Adoptions Are Falling, Do You Need A Special Guardianship Order?


More local authorities are choosing to recommend special guardianship orders instead of placing children for adoption. Children are being kept within the family but more needs to be done to support families after the transition.

Children and Special Guardianship Orders

Adoption – The Unpopular Option?

According to figures obtained by the BBC, in 2014 520 children, mainly aged 4 and under were made subject to special guardianship orders compared to only 160 in 2012. Over the same period the numbers of chidren being made subject to placement orders (which allow a child to be placed for adoption) have fallen dramatically. A special guardianship order enables children to be placed within the care of their extended family, friends or foster parents until they reach the age of 18.

Many have put this rise in special guardianship orders, and the fall in adoptions, down to two court decisions made in 2013, which were perceived to have changed the law in this area.

Greg Moss, our Family Law Partner in the Bristol office commented on the supposed change in the law by saying;

"There was a widely held perception that a couple of cases in Court of Appeal and Supreme Court in 2013 (Re B-S and Re B) raised the bar for adoption, making it more difficult for social workers to satisfy the court that the test for adoption had been fulfilled. The court in those cases said that adoption was to be an option of 'last resort' and only where 'nothing else will do'. The perception amongst social workers and adoption workers, as well as many lawyers, was that adoption law had changed as a result."

"In late 2014 there was a further Court of Appeal decision (Re R). The President of Family Division said that it had not been his intention in Re B-S to change the law relating to adoption and in fact the law had not changed at all. In Re B-S, he had simply been clarifying the processes that needed to be followed both by social workers and the courts in order to ensure that every realistic option for a child’s care had been thoroughly explored, and that all options had been properly weighed in the balance. Social workers, he said, should not shy away from recommending adoption where that was in the best interests of the child."

Do You Need A Special Guardianship Order?

The requirements for a special guardianship order are less onerous than for adoption but there is some evidence that they are being used to provide a child with permanence, in circumstances where adoption might previously have been thought the better option. One of the primary concerns about the use of special guardianship orders over adoption is the huge variance in levels ofsupport given to families after the order has been made. This can include financial support but many relatives express concern about taking on such a huge responsibility if they cannot receive assurances that a particular level of financial support will be maintained throughout the child’s minority, and such an assurance is rarely provided.Special guardianship orders may not always be appropriate in every case and identifying when they are and making an appropriate recommendation will be the role of the social worker and of the Children’s Guardian in the proceedings. The ultimate decision is for the court of course..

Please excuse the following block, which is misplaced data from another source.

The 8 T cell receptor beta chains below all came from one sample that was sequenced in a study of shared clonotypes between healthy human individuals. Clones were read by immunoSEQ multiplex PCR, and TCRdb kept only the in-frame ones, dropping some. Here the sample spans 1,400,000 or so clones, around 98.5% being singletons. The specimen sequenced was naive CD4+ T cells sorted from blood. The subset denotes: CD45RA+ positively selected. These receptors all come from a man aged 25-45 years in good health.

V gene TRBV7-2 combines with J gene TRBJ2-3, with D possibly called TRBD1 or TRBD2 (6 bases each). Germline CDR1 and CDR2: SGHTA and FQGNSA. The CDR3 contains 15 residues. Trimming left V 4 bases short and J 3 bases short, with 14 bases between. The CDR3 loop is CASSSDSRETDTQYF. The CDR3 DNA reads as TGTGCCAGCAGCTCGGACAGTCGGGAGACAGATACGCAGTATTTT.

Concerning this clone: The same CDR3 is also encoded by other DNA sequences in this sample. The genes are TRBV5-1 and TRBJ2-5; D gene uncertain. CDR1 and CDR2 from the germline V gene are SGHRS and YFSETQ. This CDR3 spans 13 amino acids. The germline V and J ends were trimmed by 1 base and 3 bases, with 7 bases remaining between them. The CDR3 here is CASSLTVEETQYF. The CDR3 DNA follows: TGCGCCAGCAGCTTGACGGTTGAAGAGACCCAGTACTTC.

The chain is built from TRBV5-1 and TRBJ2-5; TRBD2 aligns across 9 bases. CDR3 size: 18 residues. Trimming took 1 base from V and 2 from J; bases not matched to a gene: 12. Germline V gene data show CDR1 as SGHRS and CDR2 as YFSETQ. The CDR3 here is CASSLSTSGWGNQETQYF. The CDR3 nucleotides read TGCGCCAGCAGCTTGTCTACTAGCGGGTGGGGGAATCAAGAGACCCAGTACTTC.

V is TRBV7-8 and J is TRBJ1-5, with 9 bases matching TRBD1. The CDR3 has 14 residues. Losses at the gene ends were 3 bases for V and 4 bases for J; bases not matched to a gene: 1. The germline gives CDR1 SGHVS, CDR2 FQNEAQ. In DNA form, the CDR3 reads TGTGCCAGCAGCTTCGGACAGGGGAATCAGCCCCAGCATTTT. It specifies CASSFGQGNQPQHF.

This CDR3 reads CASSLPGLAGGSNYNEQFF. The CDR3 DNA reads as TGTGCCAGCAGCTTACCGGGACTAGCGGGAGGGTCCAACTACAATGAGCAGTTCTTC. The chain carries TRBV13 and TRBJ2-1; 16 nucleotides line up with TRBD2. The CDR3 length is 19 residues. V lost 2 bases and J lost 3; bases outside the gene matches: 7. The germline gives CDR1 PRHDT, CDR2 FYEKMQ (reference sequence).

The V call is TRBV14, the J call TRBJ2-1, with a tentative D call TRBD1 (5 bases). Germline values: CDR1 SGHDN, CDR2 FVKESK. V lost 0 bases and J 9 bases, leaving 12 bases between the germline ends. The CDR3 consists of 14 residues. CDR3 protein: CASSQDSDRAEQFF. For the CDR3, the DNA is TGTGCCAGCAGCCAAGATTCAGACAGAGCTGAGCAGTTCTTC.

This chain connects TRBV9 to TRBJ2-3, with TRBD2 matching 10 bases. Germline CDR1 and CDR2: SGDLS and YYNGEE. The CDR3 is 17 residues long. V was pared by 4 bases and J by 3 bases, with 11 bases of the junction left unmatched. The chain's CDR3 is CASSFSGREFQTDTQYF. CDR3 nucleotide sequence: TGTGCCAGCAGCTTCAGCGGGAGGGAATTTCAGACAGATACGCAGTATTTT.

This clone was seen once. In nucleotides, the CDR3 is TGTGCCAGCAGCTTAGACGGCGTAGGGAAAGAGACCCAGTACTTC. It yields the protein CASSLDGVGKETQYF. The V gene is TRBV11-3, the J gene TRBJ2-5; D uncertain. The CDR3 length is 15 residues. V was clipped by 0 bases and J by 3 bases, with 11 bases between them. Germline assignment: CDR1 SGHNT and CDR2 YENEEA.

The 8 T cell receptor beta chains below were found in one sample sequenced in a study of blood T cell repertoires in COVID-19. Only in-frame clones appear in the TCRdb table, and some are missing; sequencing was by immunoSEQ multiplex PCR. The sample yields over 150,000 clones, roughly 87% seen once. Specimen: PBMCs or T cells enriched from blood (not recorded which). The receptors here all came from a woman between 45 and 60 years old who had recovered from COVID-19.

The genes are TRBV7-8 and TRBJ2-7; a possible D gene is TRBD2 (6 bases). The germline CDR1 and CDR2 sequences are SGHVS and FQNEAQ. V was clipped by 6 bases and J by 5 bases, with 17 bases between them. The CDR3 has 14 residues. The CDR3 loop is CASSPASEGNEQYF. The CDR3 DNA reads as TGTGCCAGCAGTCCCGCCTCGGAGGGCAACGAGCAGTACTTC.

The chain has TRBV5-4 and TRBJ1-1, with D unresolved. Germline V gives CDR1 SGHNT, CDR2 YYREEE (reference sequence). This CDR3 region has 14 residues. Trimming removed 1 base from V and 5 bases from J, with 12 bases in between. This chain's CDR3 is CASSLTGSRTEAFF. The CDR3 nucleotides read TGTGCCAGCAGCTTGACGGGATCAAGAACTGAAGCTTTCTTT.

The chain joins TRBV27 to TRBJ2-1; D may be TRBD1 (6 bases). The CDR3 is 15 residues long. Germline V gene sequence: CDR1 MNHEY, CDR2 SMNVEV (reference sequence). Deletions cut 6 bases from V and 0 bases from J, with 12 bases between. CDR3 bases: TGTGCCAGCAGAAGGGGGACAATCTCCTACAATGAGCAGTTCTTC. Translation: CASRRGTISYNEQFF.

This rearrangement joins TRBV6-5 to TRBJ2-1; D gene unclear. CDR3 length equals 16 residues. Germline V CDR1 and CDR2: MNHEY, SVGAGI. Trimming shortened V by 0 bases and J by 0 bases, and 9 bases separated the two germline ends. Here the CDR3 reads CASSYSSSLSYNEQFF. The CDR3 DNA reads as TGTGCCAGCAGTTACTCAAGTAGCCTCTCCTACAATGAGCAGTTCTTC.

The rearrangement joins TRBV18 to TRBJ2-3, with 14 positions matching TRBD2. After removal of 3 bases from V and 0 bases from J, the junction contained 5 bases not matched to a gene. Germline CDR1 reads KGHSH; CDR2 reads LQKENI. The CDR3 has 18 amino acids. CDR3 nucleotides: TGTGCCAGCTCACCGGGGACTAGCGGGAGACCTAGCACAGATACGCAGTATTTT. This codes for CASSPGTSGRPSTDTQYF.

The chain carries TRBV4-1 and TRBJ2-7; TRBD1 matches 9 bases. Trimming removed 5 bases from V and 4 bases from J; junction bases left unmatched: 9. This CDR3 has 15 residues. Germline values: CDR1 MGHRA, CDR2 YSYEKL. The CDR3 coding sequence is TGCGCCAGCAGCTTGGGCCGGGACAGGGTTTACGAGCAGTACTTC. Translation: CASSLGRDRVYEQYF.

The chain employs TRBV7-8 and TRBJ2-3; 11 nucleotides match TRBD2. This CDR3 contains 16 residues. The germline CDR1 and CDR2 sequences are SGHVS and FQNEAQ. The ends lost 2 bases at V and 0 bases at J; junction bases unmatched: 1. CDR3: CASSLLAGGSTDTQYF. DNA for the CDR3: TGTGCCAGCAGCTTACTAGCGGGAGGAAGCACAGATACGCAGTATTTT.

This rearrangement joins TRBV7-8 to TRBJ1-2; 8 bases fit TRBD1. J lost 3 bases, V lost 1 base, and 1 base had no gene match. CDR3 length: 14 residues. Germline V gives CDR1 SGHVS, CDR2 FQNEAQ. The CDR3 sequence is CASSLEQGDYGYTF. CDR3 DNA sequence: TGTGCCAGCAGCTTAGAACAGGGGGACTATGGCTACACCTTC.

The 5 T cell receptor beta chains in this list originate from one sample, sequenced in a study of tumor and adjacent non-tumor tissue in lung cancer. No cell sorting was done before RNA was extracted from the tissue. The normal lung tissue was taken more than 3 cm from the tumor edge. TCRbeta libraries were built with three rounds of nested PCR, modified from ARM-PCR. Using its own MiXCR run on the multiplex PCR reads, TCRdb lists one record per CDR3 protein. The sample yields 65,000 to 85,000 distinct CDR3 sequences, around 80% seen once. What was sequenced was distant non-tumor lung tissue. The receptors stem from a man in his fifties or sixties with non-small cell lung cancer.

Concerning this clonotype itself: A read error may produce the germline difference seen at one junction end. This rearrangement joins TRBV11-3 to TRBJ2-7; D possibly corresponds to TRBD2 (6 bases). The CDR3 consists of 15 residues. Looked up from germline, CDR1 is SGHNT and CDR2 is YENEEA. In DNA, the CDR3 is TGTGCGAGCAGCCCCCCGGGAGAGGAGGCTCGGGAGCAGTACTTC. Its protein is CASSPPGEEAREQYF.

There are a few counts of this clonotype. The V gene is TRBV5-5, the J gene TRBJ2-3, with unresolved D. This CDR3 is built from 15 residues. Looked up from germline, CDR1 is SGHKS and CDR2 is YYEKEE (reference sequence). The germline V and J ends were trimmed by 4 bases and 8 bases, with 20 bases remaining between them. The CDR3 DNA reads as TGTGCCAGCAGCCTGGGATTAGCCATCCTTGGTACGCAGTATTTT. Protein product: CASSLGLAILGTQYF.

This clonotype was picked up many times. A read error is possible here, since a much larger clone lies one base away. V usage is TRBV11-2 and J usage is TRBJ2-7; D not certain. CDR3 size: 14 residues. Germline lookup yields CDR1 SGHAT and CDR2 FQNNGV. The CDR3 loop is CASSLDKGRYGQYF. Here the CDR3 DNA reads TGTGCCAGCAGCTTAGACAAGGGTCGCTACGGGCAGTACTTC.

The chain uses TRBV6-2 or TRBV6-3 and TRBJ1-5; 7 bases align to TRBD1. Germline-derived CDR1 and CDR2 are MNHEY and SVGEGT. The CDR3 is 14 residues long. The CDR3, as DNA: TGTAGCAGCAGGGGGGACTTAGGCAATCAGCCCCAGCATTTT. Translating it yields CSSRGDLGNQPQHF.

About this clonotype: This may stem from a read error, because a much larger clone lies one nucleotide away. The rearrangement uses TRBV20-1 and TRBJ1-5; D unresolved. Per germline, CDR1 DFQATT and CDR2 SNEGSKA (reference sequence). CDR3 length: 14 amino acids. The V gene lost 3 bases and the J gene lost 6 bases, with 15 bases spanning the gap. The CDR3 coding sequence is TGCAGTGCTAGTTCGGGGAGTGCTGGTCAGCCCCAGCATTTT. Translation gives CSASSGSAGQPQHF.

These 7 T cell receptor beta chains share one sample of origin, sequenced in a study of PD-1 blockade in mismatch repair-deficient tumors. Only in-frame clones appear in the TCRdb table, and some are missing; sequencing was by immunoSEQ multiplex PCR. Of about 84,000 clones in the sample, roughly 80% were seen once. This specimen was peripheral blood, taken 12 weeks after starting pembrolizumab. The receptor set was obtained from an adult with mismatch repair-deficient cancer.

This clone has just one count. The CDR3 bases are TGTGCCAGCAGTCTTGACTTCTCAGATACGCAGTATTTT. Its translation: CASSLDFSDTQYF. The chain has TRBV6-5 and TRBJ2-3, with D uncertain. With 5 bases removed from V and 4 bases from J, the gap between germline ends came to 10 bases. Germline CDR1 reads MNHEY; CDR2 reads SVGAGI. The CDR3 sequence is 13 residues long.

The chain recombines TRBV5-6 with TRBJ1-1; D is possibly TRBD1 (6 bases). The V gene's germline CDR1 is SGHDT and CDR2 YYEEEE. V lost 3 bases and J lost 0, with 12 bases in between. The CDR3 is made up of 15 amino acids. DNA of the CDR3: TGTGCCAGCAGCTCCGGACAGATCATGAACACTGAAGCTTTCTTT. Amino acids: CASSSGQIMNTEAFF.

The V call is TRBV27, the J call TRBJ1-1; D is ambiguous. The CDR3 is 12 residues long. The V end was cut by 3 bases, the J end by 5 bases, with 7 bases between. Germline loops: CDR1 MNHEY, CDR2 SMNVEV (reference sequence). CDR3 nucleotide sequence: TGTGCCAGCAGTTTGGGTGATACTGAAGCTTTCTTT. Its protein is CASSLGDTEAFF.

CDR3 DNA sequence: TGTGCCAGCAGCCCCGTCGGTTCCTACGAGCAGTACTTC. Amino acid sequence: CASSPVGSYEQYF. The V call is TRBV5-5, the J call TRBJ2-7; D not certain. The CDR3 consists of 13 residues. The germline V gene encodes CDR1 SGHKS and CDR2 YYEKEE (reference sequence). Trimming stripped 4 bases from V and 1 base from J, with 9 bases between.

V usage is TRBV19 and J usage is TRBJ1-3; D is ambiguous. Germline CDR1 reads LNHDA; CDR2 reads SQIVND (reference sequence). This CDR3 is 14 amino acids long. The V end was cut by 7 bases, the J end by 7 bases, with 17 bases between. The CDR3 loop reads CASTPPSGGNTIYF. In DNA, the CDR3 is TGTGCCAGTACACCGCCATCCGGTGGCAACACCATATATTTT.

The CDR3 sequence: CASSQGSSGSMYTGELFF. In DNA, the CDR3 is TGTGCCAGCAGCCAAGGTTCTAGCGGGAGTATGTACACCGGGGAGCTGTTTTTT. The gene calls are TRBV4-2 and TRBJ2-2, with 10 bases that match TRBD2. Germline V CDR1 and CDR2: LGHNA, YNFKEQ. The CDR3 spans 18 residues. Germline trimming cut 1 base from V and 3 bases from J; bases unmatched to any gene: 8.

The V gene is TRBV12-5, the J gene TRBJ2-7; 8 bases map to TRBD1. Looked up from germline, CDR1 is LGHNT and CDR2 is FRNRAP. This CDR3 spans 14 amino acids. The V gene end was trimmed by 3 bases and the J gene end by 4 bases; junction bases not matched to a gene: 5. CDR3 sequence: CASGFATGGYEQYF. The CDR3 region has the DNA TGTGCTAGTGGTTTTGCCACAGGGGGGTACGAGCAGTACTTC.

Used in the right circumstances, special guardianship orders can offer a child the perfect outcome, ensuring that his links with his birth family are maintained while providing much prized “permanence” to ensure continuity of care throughout his childhood. Proper support, including financial support, is a key element contributing to the success of such arrangements.Greg gave us his thoughts on why he thought special guardianship orders are currently overtaking adoptions.

"Whether the law changed or not, the requirements on social workers to assessl family members as potential carers, and the way in which they must now present their evidence when applying for a care order with a plan for adoption, appear to have reduced the number of applications for placement orders. That may be a good thing, if more children are able to remain in their wider families, or a bad thing if social workers and the courts are settling for a less permanent orsecure option for a child because of perceived barriers to adoption (whether real or not)."

We see a number of family members, including grandparents, who seek special guardianship orders to make sure the children in their family are raised with those who love them. Simpson Millar LLP can help you to make that happen so they're not adopted out of the family.

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